Tag: stress

Nursing stress (2)

Further to my last post on nurses and stress: an email to the RCN has produced this link to the full Beyond breaking point report.

For those interested, here’s what the conclusion from the Executive Summary says:

The 2012 survey findings highlight the high levels of stress among the nursing workforce. Stress can be a causal factor for health problems, physical injuries, psychological effects and burnout. In addition to the high personal toll, stress is a major cause of both sickness absence and presenteeism and affects the ability of workers to be effective.
The survey reveals that the main causes of stress are high workloads, long hours, unrealistic expectations, lack of job control, conflicting roles, bullying and violence, poor working relationships and a lack of engagement in workplace change. Addressing these problems is an obvious way to improve nurses’ working experience, and in turn improve the safety and quality of care for patients.

Issues of workload, stress and working life are, however, often symptomatic of systemic organisational problems. Poor work environments and working relationships damage the ability of nursing staff to provide safe care and there is a direct correlation between job satisfaction and patient satisfaction.


Nursing stress

Today The Guardian reports on a Royal College of Nursing survey into levels of stress amongst 2,000 NHS and private sector nurses. Some of the nurses participating give dire accounts of their working lives when it comes to sickness and time off due to ill-health. Here is a snip from today’s paper:

The RCN said many of the nurses questioned reported that sickness absence policies at their place of work were so punitive that they had no alternative but to attend work despite feeling unwell.

One of the nurses told the RCN: “I’ve been told that if I don’t meet the 100% attendance at work I will be up for a capability hearing. I had three admissions into hospital due to a cardiac problem, so if I get chest pain I have to ignore it because I have to go to work.”

Another said: “I am currently off work following breast cancer. A senior manager called three weeks after my surgery and asked if I was coming back as people with cancer often don’t return and they wanted to fill my post.”

As someone who has investigated stress and burnout in nurses in the past I am interested to know more of this survey (or ‘poll’, as it is described). I can’t find anything in the Guardian‘s news report on the type of study which has been conducted, and I’m turning up a blank when I navigate to the RCN website for a full report. Perhaps I’m missing something?

Stress and community mental health nurses

A particular aim of mine in starting this blog was to bring research I have been involved in to a wider audience. So with this in mind, here is a post introducing readers to a series of studies I worked on, with Cardiff colleagues, from the late 1990s to around 2006.

The All Wales Community Mental Health Nursing Stress Study was our first project, led by Professor Philip Burnard. Included in the team were Deborah Edwards, Dave Coyle, Anne Fothergill and myself. Our funding was from the GNC for England and Wales Trust, and we aimed to find out about the causes, moderators and outcomes of stress in community mental health nurses (CMHNs) working in Wales. Our data were generated using a demographic questionnaire and these previously created measures:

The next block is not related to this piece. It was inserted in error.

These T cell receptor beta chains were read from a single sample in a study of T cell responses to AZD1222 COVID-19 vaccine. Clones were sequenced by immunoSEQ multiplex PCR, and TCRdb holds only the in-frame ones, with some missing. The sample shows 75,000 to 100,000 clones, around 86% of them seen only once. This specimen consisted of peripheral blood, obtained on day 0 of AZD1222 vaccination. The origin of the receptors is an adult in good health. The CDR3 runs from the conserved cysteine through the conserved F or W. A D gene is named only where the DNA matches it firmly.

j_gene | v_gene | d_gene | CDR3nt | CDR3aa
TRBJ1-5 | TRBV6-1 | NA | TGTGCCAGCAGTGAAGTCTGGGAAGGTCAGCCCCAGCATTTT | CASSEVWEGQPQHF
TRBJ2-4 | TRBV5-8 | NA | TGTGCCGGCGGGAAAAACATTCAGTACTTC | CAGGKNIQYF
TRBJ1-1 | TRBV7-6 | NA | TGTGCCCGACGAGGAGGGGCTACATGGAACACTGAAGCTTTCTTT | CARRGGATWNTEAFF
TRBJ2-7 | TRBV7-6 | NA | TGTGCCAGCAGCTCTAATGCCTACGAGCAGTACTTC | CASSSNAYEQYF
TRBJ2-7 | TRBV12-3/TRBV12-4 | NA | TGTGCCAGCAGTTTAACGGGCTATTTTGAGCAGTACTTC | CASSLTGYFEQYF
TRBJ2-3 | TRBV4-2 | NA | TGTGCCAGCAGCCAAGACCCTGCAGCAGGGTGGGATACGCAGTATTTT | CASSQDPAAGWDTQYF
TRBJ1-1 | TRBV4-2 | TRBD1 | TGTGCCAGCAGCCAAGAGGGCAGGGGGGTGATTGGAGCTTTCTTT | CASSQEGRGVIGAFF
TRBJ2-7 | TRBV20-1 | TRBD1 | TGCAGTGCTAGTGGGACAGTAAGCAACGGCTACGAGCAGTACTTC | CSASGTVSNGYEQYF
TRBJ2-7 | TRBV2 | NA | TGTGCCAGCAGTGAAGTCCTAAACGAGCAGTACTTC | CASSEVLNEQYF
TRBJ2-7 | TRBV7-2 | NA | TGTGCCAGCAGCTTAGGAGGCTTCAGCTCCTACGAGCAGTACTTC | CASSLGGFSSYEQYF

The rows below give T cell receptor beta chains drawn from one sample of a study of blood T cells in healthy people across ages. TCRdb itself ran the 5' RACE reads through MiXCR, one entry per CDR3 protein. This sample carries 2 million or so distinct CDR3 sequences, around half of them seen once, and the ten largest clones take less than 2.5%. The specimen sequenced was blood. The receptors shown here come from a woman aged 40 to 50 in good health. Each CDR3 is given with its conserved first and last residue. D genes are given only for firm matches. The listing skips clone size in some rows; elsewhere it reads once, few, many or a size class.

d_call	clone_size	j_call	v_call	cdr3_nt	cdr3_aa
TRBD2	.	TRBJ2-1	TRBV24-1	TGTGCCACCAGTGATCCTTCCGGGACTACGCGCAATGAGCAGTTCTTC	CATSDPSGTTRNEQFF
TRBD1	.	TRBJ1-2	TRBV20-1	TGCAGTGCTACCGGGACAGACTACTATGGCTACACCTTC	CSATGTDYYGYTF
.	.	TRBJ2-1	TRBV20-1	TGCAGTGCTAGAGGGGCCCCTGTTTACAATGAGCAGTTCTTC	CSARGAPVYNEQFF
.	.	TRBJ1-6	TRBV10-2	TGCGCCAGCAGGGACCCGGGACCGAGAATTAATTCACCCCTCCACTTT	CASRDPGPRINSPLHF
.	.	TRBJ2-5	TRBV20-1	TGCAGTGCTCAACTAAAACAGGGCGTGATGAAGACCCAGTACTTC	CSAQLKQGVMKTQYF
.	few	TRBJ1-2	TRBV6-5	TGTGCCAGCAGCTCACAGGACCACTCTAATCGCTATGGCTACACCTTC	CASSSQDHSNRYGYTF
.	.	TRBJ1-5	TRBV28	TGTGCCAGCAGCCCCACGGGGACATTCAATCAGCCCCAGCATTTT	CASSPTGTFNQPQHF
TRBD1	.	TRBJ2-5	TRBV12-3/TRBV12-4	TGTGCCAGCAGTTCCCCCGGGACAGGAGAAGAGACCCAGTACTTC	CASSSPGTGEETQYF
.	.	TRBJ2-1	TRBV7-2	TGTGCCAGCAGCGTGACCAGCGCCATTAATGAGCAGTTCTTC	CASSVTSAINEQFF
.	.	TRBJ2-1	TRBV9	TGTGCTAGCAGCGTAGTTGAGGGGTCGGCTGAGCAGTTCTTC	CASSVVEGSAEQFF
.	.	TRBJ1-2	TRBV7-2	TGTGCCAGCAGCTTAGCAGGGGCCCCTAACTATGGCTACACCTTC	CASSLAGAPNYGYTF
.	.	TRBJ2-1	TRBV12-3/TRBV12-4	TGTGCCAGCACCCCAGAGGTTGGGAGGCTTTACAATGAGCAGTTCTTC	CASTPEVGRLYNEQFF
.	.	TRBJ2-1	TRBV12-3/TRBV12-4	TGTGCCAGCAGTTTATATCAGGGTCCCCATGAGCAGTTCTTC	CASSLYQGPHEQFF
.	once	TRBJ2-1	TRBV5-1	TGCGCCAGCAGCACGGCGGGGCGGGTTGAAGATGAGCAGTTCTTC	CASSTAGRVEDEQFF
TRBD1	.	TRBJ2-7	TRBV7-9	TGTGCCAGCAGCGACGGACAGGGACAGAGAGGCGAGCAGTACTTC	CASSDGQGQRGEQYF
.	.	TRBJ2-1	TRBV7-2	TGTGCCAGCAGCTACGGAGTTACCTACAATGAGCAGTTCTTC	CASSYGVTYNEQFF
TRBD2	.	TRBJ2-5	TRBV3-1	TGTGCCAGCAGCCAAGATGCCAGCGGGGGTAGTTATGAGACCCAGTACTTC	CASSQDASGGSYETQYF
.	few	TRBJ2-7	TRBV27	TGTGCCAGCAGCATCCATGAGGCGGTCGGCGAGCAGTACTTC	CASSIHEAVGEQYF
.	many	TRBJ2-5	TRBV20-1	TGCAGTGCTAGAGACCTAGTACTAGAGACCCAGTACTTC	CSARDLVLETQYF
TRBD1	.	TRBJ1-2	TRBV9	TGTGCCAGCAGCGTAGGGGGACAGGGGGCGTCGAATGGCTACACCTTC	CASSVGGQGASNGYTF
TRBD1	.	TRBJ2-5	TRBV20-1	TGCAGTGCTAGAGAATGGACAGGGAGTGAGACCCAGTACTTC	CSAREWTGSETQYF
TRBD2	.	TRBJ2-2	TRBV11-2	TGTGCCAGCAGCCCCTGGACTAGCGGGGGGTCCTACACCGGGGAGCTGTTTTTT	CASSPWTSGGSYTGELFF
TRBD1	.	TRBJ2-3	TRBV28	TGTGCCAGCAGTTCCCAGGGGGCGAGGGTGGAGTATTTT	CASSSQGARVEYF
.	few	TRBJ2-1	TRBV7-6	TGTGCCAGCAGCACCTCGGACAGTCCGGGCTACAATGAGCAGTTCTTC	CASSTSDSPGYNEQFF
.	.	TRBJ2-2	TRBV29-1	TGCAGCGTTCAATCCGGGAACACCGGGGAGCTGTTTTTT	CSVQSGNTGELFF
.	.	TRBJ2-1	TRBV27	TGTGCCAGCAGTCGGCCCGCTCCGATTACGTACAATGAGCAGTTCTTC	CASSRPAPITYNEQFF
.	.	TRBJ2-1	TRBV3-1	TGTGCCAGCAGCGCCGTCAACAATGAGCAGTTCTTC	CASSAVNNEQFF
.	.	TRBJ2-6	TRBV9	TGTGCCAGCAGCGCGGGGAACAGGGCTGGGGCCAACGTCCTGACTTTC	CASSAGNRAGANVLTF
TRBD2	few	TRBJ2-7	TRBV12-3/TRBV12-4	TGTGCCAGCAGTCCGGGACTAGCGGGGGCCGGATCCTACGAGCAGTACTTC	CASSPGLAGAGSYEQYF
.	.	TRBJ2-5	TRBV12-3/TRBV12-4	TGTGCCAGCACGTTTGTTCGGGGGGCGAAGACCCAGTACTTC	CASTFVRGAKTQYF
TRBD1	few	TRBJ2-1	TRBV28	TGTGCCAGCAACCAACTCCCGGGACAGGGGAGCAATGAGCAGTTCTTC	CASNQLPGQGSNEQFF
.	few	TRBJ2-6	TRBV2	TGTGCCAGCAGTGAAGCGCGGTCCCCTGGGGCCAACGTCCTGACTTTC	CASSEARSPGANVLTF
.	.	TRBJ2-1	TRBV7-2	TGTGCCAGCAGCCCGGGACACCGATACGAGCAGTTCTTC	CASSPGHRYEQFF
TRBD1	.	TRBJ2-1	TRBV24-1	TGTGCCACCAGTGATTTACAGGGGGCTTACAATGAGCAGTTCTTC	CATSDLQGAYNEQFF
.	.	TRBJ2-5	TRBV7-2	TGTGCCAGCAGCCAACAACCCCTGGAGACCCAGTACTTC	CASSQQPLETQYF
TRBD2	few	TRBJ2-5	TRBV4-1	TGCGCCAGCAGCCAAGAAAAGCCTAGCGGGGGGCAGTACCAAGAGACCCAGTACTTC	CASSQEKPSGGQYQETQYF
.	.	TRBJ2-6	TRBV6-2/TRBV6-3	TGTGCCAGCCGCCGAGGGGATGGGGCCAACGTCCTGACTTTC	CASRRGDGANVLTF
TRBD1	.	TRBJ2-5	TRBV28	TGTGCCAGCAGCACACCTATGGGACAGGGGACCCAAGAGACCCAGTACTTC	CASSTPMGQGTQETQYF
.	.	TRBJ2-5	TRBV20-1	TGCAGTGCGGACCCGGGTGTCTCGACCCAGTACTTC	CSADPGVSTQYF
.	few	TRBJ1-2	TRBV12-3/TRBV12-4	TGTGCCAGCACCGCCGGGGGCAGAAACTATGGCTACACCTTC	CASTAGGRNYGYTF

• Maslach Burnout Inventory
  • General Health Questionnaire (GHQ-12)
  • Rosenberg Self-Attitude Questionnaire
  • Community Psychiatric Nursing Stress Questionnaire (Revised)
  • Psychnurse Methods of Coping Questionnaire

Our first published paper was this literature review, which Scopus tells me has thus far been cited in 66 subsequent publications. We went on to publish a series of data-based articles from the study, in some of the journals whose names I have added to the word cloud above. The references for these papers are listed here, along with a brief summary of our headline findings.

The team’s next study was a systematic review of stress management in the mental health professions. This was funded by the Wales Office of R&D for Health and Social Care, which was the predecessor body to NISCHR. We found far more papers describing how stressed people are than we found papers suggesting solutions to this problem. Follow this link for a reference list and project summary.

Finally in this series of projects was a study ‘to identify the factors that may influence the effectiveness of clinical supervision and to establish the degree to which clinical supervision might influence levels of reported burnout in community mental health nurses in Wales, UK‘. An expanded team this time included Linda Cooper, John Adams and Tara Jugessur. This study involved the distribution of two questionnaires, again to community mental health nurses in Wales:

  • Maslach Burnout Inventory (MBI)
  • Manchester Clinical Supervision Scale

This project, too, has a webpage giving details of our main findings and of our published papers.

In the years since this last project concluded I have had conversations with people on what the next line of inquiry might be. The questions we first asked some 15 years ago seem to me to be as relevant today as they were then. I imagine there remain large numbers of very stressed and burned-out mental health practitioners out there. I also suspect there is still work to do to protect the well-being of staff, and to promote their resilience.